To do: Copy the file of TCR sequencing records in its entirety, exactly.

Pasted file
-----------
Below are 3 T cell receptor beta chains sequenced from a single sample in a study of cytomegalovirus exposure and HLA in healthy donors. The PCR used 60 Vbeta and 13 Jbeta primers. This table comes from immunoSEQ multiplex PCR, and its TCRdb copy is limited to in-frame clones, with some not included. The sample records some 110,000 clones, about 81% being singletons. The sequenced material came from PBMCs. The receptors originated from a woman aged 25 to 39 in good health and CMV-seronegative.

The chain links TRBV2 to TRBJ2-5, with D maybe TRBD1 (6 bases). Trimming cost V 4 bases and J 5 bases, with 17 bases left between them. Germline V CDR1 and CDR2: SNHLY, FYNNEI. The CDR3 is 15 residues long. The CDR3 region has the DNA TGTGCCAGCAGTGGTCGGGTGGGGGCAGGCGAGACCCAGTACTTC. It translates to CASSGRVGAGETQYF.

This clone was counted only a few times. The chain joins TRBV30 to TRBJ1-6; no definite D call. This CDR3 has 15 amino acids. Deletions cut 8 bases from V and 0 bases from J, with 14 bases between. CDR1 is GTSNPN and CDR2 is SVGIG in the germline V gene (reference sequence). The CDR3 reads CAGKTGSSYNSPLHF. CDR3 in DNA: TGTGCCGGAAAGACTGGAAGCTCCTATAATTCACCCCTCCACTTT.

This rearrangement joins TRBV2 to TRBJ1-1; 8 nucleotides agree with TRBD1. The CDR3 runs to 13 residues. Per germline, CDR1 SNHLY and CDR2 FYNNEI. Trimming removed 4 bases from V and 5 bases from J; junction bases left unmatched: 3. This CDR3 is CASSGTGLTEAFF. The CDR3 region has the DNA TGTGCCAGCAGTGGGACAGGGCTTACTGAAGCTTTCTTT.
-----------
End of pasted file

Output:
Below are 3 T cell receptor beta chains sequenced from a single sample in a study of cytomegalovirus exposure and HLA in healthy donors. The PCR used 60 Vbeta and 13 Jbeta primers. This table comes from immunoSEQ multiplex PCR, and its TCRdb copy is limited to in-frame clones, with some not included. The sample records some 110,000 clones, about 81% being singletons. The sequenced material came from PBMCs. The receptors originated from a woman aged 25 to 39 in good health and CMV-seronegative.

The chain links TRBV2 to TRBJ2-5, with D maybe TRBD1 (6 bases). Trimming cost V 4 bases and J 5 bases, with 17 bases left between them. Germline V CDR1 and CDR2: SNHLY, FYNNEI. The CDR3 is 15 residues long. The CDR3 region has the DNA TGTGCCAGCAGTGGTCGGGTGGGGGCAGGCGAGACCCAGTACTTC. It translates to CASSGRVGAGETQYF.

This clone was counted only a few times. The chain joins TRBV30 to TRBJ1-6; no definite D call. This CDR3 has 15 amino acids. Deletions cut 8 bases from V and 0 bases from J, with 14 bases between. CDR1 is GTSNPN and CDR2 is SVGIG in the germline V gene (reference sequence). The CDR3 reads CAGKTGSSYNSPLHF. CDR3 in DNA: TGTGCCGGAAAGACTGGAAGCTCCTATAATTCACCCCTCCACTTT.

This rearrangement joins TRBV2 to TRBJ1-1; 8 nucleotides agree with TRBD1. The CDR3 runs to 13 residues. Per germline, CDR1 SNHLY and CDR2 FYNNEI. Trimming removed 4 bases from V and 5 bases from J; junction bases left unmatched: 3. This CDR3 is CASSGTGLTEAFF. The CDR3 region has the DNA TGTGCCAGCAGTGGGACAGGGCTTACTGAAGCTTTCTTT.